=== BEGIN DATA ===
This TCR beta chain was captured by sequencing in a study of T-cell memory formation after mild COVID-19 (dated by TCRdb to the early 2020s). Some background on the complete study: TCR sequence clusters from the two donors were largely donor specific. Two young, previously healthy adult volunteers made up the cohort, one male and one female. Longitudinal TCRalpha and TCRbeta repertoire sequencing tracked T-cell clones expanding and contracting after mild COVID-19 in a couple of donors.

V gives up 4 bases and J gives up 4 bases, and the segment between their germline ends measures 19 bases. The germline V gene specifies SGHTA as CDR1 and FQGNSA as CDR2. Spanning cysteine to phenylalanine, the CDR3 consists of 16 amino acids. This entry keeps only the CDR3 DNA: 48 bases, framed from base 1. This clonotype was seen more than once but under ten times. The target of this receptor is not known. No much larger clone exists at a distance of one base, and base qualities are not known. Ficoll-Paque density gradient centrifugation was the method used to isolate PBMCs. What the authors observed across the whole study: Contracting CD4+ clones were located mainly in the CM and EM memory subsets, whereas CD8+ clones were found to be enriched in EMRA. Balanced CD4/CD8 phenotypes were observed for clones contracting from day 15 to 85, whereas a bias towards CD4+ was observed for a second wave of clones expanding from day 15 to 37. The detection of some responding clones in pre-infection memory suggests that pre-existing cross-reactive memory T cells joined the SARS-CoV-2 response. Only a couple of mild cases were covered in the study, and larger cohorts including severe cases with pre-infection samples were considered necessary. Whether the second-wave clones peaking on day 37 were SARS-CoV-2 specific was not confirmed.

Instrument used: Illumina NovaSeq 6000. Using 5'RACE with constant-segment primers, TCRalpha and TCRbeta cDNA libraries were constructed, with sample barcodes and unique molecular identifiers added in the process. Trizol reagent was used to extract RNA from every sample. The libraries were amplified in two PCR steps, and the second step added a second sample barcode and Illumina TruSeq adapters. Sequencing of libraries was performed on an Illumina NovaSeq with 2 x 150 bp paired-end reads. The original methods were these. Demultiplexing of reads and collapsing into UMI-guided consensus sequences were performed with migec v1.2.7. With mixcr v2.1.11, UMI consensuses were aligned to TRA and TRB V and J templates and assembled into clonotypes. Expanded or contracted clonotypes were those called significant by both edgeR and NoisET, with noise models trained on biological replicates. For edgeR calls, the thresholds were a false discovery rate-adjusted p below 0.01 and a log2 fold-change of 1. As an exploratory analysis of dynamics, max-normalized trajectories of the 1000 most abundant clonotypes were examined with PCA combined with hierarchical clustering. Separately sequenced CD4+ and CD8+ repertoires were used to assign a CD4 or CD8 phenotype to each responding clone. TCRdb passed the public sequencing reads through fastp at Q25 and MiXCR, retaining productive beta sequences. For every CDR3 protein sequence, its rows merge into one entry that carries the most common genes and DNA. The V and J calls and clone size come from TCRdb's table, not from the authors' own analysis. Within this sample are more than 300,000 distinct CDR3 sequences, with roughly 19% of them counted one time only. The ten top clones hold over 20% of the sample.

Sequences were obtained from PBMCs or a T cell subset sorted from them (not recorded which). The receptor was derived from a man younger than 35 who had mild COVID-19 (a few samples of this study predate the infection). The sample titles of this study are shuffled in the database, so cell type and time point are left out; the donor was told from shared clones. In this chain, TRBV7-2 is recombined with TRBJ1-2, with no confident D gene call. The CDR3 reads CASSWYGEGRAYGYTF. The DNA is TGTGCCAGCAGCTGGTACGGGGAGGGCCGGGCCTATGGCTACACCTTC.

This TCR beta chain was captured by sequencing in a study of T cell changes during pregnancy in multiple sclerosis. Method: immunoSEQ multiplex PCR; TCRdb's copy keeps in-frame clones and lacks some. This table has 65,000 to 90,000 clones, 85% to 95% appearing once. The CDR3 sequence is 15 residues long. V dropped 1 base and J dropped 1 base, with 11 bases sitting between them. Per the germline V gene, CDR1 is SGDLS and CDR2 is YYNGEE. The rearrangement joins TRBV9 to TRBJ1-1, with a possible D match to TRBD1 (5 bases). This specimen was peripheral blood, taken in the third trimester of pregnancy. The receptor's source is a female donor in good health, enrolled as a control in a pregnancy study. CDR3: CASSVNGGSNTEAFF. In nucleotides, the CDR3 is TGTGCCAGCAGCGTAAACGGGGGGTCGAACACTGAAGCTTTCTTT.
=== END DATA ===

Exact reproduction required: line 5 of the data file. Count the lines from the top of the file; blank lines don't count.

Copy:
This TCR beta chain was captured by sequencing in a study of T cell changes during pregnancy in multiple sclerosis. Method: immunoSEQ multiplex PCR; TCRdb's copy keeps in-frame clones and lacks some. This table has 65,000 to 90,000 clones, 85% to 95% appearing once. The CDR3 sequence is 15 residues long. V dropped 1 base and J dropped 1 base, with 11 bases sitting between them. Per the germline V gene, CDR1 is SGDLS and CDR2 is YYNGEE. The rearrangement joins TRBV9 to TRBJ1-1, with a possible D match to TRBD1 (5 bases). This specimen was peripheral blood, taken in the third trimester of pregnancy. The receptor's source is a female donor in good health, enrolled as a control in a pregnancy study. CDR3: CASSVNGGSNTEAFF. In nucleotides, the CDR3 is TGTGCCAGCAGCGTAAACGGGGGGTCGAACACTGAAGCTTTCTTT.